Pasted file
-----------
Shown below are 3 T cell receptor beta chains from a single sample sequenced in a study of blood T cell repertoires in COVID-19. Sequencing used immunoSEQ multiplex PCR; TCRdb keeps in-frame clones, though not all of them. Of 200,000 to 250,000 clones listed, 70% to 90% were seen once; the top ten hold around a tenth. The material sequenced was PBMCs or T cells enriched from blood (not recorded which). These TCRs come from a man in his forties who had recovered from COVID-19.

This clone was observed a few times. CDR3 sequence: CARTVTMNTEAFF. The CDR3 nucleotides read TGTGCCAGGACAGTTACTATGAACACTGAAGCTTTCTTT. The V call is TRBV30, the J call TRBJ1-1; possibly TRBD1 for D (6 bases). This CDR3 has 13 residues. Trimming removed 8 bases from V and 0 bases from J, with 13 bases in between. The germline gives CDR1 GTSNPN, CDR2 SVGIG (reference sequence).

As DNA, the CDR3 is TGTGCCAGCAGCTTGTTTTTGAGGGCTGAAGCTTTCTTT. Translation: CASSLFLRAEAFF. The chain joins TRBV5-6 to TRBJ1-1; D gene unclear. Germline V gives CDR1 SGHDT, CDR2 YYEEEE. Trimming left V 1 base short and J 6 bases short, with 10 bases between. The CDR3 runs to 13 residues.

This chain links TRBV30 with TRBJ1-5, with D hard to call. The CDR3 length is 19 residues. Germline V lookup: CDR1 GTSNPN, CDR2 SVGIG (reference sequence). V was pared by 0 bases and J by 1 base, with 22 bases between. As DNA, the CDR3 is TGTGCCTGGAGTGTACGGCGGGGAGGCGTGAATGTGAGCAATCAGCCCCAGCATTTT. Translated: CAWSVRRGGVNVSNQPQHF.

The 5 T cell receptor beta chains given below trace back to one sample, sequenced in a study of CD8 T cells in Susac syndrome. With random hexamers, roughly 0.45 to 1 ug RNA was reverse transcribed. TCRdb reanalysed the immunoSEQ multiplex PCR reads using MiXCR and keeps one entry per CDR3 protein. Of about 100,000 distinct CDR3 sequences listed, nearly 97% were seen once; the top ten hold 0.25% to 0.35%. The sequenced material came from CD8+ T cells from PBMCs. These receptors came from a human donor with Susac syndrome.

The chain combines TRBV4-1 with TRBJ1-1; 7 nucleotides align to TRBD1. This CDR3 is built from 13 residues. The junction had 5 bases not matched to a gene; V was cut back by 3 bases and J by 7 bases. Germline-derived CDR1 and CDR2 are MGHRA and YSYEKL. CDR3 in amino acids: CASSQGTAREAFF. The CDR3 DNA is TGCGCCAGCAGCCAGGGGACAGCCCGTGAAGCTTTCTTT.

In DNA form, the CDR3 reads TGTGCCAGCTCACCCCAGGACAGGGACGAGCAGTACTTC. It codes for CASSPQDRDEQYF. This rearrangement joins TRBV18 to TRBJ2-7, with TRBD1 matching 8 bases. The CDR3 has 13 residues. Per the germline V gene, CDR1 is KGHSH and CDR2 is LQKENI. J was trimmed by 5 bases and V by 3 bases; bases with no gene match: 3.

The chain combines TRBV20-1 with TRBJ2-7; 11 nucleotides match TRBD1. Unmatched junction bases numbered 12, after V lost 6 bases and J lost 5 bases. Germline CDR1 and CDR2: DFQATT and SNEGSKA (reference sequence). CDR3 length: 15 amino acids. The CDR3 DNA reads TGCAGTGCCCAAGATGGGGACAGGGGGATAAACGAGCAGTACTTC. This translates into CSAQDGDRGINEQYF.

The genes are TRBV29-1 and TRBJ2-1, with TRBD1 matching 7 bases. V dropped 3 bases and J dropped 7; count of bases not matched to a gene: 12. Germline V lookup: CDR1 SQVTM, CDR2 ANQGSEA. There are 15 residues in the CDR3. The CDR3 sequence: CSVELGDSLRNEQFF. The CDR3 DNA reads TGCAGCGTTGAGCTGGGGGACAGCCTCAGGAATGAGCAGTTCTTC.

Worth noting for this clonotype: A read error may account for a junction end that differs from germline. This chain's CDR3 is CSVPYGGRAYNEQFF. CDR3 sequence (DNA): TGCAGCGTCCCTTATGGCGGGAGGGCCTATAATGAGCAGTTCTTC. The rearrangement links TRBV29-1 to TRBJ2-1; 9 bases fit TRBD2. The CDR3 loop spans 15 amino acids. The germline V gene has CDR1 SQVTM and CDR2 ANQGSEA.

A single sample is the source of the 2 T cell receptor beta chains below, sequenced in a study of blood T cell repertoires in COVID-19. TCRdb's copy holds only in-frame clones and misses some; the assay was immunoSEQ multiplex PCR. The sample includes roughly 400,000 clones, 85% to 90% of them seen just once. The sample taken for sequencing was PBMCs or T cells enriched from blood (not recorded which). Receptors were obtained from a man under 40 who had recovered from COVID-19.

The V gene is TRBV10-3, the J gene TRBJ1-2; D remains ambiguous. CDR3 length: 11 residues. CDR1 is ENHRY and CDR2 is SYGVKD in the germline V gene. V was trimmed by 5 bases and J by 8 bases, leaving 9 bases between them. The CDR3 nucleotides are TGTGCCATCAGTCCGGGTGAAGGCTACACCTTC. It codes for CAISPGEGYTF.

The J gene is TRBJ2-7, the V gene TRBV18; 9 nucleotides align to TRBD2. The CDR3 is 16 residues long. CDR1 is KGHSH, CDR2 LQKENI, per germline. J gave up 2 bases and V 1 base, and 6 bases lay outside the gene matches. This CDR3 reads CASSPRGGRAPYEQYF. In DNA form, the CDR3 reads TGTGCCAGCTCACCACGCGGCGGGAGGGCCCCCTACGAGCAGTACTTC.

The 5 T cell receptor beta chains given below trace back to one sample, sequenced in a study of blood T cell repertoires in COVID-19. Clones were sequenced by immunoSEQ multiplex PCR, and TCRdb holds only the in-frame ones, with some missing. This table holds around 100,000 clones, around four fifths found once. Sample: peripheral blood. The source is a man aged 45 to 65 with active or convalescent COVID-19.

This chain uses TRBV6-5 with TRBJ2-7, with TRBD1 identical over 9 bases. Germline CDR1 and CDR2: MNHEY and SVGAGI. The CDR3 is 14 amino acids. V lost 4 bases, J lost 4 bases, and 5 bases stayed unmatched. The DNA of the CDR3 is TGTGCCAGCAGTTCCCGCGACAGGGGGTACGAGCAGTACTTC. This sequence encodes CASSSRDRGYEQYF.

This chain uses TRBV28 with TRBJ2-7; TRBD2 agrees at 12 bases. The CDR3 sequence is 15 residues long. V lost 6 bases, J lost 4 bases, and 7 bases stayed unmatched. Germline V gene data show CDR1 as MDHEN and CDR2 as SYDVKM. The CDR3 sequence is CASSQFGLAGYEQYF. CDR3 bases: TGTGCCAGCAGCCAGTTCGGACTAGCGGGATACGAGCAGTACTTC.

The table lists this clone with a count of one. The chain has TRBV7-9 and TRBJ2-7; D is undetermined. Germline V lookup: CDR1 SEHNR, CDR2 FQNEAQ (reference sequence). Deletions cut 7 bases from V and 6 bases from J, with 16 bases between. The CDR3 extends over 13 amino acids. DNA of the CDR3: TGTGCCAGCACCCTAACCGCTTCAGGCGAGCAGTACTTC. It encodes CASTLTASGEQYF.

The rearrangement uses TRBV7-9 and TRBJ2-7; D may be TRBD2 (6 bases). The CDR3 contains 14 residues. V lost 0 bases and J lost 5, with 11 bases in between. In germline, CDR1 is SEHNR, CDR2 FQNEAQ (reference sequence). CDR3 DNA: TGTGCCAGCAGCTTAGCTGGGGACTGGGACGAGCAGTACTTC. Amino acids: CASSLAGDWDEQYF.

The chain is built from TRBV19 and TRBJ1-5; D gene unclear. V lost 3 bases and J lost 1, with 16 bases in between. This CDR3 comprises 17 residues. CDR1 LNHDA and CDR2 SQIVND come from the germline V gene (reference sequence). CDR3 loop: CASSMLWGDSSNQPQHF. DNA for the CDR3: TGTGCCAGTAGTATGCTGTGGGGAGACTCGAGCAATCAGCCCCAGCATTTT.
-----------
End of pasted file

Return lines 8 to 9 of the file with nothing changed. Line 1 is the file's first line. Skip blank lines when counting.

The chain combines TRBV20-1 with TRBJ2-7; 11 nucleotides match TRBD1. Unmatched junction bases numbered 12, after V lost 6 bases and J lost 5 bases. Germline CDR1 and CDR2: DFQATT and SNEGSKA (reference sequence). CDR3 length: 15 amino acids. The CDR3 DNA reads TGCAGTGCCCAAGATGGGGACAGGGGGATAAACGAGCAGTACTTC. This translates into CSAQDGDRGINEQYF.

The genes are TRBV29-1 and TRBJ2-1, with TRBD1 matching 7 bases. V dropped 3 bases and J dropped 7; count of bases not matched to a gene: 12. Germline V lookup: CDR1 SQVTM, CDR2 ANQGSEA. There are 15 residues in the CDR3. The CDR3 sequence: CSVELGDSLRNEQFF. The CDR3 DNA reads TGCAGCGTTGAGCTGGGGGACAGCCTCAGGAATGAGCAGTTCTTC.